Sunday, February 23, 2014


We met Cinde Jeheber, aka, the Ocelot Whisperer, in Costa Rica last year. Cinde volunteered with us at at the Monkey Park Foundation, where we prepped food for various animals, such as monkeys, marmosets, and one sultry female ocelot

Last week, we heard from Cinde in Nicaragua, where she traveled to build houses for the homeless. Between hammering nails and digging holes, she found a scared little puppy so shaggy it looked more like a little lamb than a dog.

She asked Carmen, one of the women her team was building a house for, if she could use her water to wash the puppy. They scrubbed it clean and dried it, and from then on, the little dog kept going into Carmen's new house and laying down, as if he lived there.

After a while, Cinde decided to ask the new home owner if she would like a puppy. Immediately, Carmen started crying, saying “I've been loving outside for 15 years all alone, now I have a house and a dog!"

And that's how Cinde's Random Act of Kindness to a lamb-looking puppy helped a lady get her first dog. 

Thanks for continuing to give back, Cinde! You inspire us!

Tuesday, February 18, 2014


Like our neighbor Bill, you celebrated Random Acts of Kindness Week, right? So what did you do or what did someone do for you? 

We'd love to hear your story. Email us at info (at) or leave us a comment below.

Here in DC, we had eight inches of snow overnight last week and no snow shovel. In the morning, when we looked out our front door, two neighborhood kids were busy clearing our walkway and sidewalk, snow shovels in hand and smiles on their faces. 

Our neighborhood's friendly enough, but the chances of two teenagers shoveling yards at random are remote at best. Kip stuck his head out and asked the kids what was up.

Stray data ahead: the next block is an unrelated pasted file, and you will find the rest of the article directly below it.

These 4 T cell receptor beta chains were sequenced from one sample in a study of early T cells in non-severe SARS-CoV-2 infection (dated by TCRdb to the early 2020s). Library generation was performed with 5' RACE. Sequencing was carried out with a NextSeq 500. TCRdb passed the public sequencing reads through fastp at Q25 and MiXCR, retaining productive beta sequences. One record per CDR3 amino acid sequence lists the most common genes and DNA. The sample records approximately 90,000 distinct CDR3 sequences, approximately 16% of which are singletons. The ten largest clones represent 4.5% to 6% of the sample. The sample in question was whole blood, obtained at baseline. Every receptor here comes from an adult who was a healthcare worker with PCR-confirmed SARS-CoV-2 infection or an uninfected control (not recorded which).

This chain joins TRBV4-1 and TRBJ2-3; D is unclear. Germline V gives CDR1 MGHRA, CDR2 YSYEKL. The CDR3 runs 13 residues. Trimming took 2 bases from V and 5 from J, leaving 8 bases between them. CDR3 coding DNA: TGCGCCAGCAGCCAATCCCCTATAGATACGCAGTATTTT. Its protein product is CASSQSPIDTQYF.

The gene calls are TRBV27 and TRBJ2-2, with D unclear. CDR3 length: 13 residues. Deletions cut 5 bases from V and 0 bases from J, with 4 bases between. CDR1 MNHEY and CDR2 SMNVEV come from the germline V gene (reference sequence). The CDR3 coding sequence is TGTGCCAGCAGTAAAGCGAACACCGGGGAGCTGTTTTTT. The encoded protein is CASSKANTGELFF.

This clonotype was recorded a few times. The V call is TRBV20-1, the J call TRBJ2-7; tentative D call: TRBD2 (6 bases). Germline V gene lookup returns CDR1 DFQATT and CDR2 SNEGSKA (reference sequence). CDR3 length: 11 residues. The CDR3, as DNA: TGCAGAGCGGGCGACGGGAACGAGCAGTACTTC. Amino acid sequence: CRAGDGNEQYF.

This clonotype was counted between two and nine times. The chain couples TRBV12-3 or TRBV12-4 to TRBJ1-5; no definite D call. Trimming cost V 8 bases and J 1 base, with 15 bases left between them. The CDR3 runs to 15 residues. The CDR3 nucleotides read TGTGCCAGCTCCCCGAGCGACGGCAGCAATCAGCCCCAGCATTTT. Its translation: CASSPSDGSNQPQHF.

"Your neighbor paid us," one of them said proudly. Kip closed the door, and the kids got back to work.

Kip got so excited he made a snow angel.
The mystery gifter had to be Bill, we figured. He lives next to us with his lovely wife Paula. He's always helping us out, doing odd jobs, taking care of things that need doing. 

Relieved at not having to brave the 20-degree temps and find a shovel, we knew what we had to do. Kip went upstairs and grabbed his wallet. Then he opened the front door and hollered at the kids to come over. 

Handing the kids some cash, he told them go ahead and get the next two neighbors' sidewalks, too. 

Pay it forward. One small act for the day. Thanks for getting it started, Bill. 

And thanks to all of you who got in your 1 of 7 during Random Acts of Kindness Week. 

Don't forget to tell us your story. And while you're at it, help us celebrate Random Acts of Kindness Week II. Let's do it again this week. 

Sunday, February 9, 2014


C'mon, you knew Feb 10-16 was Random Acts of Kindness Week, right? Thought so. 

A girl gives Kip a hand in the Philippines.
Yes, this really is a week-long event. Do you already have a good deed planned? Well, if so, you're doing it wrong! 

This week is about paying attention, staying alert, and keeping your eyes open for opportunities to give back whenever they present themselves. 

In many ways, it's a big part of what 1 of 7 is all about. We're all busy people. We may not have time every week for a pre-planned volunteer activity. 

But that should never stop us from finding a way to do some good in the world and making philanthropy -- acts of goodwill to others -- a regular part of our lives.